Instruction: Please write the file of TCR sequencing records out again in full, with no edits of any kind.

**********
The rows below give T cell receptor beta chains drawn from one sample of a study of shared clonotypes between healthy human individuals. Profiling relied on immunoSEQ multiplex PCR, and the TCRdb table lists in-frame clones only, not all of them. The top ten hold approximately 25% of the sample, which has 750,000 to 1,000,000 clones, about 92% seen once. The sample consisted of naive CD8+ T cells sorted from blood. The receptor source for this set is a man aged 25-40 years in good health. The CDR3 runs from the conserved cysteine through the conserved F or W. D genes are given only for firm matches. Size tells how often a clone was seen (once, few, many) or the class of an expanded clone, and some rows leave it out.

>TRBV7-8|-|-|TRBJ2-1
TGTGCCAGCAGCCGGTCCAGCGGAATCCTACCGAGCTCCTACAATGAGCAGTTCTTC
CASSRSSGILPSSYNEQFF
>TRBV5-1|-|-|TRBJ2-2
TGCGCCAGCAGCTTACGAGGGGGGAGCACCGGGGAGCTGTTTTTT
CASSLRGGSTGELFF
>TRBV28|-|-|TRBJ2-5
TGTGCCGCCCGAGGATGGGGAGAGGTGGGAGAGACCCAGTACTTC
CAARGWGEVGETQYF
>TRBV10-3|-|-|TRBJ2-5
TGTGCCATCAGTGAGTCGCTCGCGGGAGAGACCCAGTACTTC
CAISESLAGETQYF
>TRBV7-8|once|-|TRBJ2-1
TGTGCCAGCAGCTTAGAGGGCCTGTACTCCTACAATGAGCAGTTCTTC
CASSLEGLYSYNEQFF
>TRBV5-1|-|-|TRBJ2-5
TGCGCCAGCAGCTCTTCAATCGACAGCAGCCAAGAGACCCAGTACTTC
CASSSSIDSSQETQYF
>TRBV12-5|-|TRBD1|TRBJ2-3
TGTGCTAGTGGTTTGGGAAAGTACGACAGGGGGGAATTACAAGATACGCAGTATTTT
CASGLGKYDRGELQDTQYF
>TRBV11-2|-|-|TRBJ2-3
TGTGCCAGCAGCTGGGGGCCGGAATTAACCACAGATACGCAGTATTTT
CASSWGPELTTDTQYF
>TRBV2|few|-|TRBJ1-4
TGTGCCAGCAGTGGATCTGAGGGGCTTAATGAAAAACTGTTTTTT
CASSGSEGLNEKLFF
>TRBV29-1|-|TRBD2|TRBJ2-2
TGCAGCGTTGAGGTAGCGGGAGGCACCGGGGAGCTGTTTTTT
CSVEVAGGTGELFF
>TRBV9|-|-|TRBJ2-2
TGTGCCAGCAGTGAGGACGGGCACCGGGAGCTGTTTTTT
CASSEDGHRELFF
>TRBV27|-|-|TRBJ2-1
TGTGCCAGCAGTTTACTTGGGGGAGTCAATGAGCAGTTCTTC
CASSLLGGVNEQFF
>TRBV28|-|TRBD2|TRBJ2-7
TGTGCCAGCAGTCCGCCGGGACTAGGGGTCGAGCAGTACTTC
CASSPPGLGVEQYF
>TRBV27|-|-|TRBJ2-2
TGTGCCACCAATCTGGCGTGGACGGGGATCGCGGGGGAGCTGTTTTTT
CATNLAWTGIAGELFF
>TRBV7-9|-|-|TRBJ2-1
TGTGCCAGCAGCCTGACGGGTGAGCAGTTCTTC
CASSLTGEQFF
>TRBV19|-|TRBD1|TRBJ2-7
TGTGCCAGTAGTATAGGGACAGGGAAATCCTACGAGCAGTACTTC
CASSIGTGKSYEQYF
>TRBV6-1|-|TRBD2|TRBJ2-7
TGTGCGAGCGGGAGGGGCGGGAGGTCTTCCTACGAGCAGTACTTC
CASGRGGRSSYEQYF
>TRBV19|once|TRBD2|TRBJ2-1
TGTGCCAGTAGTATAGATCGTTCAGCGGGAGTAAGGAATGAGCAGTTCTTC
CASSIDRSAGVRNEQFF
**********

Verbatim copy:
The rows below give T cell receptor beta chains drawn from one sample of a study of shared clonotypes between healthy human individuals. Profiling relied on immunoSEQ multiplex PCR, and the TCRdb table lists in-frame clones only, not all of them. The top ten hold approximately 25% of the sample, which has 750,000 to 1,000,000 clones, about 92% seen once. The sample consisted of naive CD8+ T cells sorted from blood. The receptor source for this set is a man aged 25-40 years in good health. The CDR3 runs from the conserved cysteine through the conserved F or W. D genes are given only for firm matches. Size tells how often a clone was seen (once, few, many) or the class of an expanded clone, and some rows leave it out.

>TRBV7-8|-|-|TRBJ2-1
TGTGCCAGCAGCCGGTCCAGCGGAATCCTACCGAGCTCCTACAATGAGCAGTTCTTC
CASSRSSGILPSSYNEQFF
>TRBV5-1|-|-|TRBJ2-2
TGCGCCAGCAGCTTACGAGGGGGGAGCACCGGGGAGCTGTTTTTT
CASSLRGGSTGELFF
>TRBV28|-|-|TRBJ2-5
TGTGCCGCCCGAGGATGGGGAGAGGTGGGAGAGACCCAGTACTTC
CAARGWGEVGETQYF
>TRBV10-3|-|-|TRBJ2-5
TGTGCCATCAGTGAGTCGCTCGCGGGAGAGACCCAGTACTTC
CAISESLAGETQYF
>TRBV7-8|once|-|TRBJ2-1
TGTGCCAGCAGCTTAGAGGGCCTGTACTCCTACAATGAGCAGTTCTTC
CASSLEGLYSYNEQFF
>TRBV5-1|-|-|TRBJ2-5
TGCGCCAGCAGCTCTTCAATCGACAGCAGCCAAGAGACCCAGTACTTC
CASSSSIDSSQETQYF
>TRBV12-5|-|TRBD1|TRBJ2-3
TGTGCTAGTGGTTTGGGAAAGTACGACAGGGGGGAATTACAAGATACGCAGTATTTT
CASGLGKYDRGELQDTQYF
>TRBV11-2|-|-|TRBJ2-3
TGTGCCAGCAGCTGGGGGCCGGAATTAACCACAGATACGCAGTATTTT
CASSWGPELTTDTQYF
>TRBV2|few|-|TRBJ1-4
TGTGCCAGCAGTGGATCTGAGGGGCTTAATGAAAAACTGTTTTTT
CASSGSEGLNEKLFF
>TRBV29-1|-|TRBD2|TRBJ2-2
TGCAGCGTTGAGGTAGCGGGAGGCACCGGGGAGCTGTTTTTT
CSVEVAGGTGELFF
>TRBV9|-|-|TRBJ2-2
TGTGCCAGCAGTGAGGACGGGCACCGGGAGCTGTTTTTT
CASSEDGHRELFF
>TRBV27|-|-|TRBJ2-1
TGTGCCAGCAGTTTACTTGGGGGAGTCAATGAGCAGTTCTTC
CASSLLGGVNEQFF
>TRBV28|-|TRBD2|TRBJ2-7
TGTGCCAGCAGTCCGCCGGGACTAGGGGTCGAGCAGTACTTC
CASSPPGLGVEQYF
>TRBV27|-|-|TRBJ2-2
TGTGCCACCAATCTGGCGTGGACGGGGATCGCGGGGGAGCTGTTTTTT
CATNLAWTGIAGELFF
>TRBV7-9|-|-|TRBJ2-1
TGTGCCAGCAGCCTGACGGGTGAGCAGTTCTTC
CASSLTGEQFF
>TRBV19|-|TRBD1|TRBJ2-7
TGTGCCAGTAGTATAGGGACAGGGAAATCCTACGAGCAGTACTTC
CASSIGTGKSYEQYF
>TRBV6-1|-|TRBD2|TRBJ2-7
TGTGCGAGCGGGAGGGGCGGGAGGTCTTCCTACGAGCAGTACTTC
CASGRGGRSSYEQYF
>TRBV19|once|TRBD2|TRBJ2-1
TGTGCCAGTAGTATAGATCGTTCAGCGGGAGTAAGGAATGAGCAGTTCTTC
CASSIDRSAGVRNEQFF